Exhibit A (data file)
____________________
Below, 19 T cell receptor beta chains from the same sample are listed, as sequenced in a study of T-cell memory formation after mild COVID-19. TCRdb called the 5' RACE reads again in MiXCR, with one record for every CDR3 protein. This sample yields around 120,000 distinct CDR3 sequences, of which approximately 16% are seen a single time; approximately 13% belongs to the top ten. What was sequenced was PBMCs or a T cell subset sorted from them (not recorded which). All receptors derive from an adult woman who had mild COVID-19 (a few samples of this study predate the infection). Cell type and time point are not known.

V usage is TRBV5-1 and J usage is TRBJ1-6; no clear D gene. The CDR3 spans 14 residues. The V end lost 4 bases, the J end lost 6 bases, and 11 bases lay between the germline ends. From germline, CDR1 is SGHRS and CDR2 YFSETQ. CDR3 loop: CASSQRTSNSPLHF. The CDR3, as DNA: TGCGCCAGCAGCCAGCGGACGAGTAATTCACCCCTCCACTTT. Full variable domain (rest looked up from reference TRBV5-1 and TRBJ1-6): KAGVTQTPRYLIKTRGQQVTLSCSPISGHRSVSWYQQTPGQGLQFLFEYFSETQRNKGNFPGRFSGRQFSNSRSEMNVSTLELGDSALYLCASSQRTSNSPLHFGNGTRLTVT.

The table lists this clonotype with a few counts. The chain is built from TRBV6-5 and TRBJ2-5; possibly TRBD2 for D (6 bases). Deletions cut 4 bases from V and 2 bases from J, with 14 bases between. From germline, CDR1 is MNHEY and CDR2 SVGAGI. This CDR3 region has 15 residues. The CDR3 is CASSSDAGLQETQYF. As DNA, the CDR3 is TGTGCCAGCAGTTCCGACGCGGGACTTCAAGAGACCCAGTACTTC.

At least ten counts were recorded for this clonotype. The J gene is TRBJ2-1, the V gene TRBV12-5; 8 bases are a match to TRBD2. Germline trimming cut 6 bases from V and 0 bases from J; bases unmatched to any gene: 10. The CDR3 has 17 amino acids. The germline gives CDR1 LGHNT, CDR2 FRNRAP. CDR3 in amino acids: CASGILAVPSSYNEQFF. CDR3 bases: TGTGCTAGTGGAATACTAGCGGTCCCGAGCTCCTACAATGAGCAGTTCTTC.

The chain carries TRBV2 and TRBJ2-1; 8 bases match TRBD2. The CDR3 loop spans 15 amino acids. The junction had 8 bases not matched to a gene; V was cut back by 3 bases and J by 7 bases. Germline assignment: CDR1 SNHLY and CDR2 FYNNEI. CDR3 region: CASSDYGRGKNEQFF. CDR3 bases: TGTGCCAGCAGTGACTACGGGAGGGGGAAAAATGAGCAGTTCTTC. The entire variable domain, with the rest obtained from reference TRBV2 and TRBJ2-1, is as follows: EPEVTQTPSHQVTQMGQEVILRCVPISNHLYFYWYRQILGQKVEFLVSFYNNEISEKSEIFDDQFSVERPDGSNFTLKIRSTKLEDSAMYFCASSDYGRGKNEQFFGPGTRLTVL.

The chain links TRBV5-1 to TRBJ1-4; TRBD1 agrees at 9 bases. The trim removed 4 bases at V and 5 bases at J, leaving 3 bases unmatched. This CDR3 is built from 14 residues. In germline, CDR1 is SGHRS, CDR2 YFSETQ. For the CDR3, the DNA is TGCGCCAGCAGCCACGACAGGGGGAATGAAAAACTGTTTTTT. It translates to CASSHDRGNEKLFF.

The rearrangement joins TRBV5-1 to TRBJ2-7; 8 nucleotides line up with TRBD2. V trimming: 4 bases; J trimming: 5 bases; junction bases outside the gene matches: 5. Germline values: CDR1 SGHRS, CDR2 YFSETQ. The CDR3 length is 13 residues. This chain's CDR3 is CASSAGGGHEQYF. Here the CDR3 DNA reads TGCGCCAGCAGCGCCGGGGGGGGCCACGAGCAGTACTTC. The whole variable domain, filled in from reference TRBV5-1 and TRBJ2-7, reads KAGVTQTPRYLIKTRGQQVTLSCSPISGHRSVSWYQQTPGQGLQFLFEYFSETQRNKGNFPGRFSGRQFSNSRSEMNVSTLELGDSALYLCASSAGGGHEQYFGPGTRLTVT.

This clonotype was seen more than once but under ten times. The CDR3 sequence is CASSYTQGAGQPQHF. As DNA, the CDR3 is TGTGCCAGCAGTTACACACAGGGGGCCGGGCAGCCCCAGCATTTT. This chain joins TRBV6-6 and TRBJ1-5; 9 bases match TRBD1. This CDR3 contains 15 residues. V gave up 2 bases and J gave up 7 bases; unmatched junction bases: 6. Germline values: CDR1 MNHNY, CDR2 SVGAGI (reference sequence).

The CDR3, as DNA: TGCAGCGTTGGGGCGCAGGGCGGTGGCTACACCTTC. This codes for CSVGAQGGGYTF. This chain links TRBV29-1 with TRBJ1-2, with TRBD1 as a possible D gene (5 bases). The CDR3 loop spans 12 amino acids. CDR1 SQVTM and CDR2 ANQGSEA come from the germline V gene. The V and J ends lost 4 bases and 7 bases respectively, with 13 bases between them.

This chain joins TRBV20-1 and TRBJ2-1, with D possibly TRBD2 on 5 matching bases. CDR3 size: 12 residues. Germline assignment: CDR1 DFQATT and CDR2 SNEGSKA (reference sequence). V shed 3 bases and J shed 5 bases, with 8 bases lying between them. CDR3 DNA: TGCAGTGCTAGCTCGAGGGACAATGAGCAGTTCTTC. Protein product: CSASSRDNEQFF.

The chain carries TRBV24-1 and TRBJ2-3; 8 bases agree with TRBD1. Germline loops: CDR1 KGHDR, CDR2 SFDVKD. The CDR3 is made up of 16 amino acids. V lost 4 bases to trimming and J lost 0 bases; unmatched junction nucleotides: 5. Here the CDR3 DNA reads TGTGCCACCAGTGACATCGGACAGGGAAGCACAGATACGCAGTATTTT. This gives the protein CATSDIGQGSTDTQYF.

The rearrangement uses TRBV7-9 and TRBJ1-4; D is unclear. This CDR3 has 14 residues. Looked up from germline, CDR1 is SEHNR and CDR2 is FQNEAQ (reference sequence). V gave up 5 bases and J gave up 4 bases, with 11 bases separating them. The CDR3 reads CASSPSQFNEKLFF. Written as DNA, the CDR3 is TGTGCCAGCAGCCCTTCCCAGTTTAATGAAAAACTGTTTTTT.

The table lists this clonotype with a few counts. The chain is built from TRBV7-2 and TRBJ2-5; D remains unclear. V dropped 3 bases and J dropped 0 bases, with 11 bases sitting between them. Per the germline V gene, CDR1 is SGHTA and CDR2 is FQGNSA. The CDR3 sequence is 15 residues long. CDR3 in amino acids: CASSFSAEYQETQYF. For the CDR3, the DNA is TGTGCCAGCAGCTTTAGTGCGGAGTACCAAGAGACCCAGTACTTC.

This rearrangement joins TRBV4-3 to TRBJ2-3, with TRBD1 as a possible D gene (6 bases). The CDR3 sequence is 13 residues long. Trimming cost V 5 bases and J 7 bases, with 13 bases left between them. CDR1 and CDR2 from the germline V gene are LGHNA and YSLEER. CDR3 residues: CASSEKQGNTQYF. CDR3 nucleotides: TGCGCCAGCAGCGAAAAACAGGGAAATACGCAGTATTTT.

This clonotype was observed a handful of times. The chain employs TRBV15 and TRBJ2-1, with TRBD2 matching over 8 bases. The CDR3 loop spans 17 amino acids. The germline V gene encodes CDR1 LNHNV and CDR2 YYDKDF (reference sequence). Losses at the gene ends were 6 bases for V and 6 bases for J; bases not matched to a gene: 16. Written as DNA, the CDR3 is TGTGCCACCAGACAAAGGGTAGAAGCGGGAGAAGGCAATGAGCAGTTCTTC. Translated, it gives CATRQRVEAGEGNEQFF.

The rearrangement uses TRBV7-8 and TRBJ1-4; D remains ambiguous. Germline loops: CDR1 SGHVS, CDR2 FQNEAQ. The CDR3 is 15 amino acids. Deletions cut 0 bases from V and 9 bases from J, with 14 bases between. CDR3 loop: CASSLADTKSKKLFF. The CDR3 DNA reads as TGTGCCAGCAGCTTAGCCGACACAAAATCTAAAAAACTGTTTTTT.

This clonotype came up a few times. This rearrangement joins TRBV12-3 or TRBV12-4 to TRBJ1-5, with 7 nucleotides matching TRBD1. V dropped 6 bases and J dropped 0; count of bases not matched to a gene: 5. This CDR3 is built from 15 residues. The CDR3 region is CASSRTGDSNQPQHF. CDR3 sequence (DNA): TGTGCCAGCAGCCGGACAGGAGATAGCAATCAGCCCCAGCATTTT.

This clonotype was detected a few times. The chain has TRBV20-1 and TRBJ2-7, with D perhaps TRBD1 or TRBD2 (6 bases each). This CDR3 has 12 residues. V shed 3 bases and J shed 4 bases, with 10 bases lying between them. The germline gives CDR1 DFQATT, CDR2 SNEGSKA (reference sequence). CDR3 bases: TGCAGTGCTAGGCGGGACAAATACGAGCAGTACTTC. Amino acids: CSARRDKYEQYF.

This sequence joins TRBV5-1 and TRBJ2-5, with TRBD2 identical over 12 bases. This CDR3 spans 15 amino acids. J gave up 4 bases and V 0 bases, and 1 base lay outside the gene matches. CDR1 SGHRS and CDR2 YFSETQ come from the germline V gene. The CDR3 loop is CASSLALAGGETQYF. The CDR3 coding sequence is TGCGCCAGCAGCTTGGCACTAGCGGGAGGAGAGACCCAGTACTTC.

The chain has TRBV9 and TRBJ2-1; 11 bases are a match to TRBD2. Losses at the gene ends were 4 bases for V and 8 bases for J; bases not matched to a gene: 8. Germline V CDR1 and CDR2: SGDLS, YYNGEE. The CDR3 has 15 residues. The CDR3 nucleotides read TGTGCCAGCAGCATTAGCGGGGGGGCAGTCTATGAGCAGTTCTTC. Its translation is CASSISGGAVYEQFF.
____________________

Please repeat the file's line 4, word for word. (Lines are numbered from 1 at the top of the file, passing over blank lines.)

At least ten counts were recorded for this clonotype. The J gene is TRBJ2-1, the V gene TRBV12-5; 8 bases are a match to TRBD2. Germline trimming cut 6 bases from V and 0 bases from J; bases unmatched to any gene: 10. The CDR3 has 17 amino acids. The germline gives CDR1 LGHNT, CDR2 FRNRAP. CDR3 in amino acids: CASGILAVPSSYNEQFF. CDR3 bases: TGTGCTAGTGGAATACTAGCGGTCCCGAGCTCCTACAATGAGCAGTTCTTC.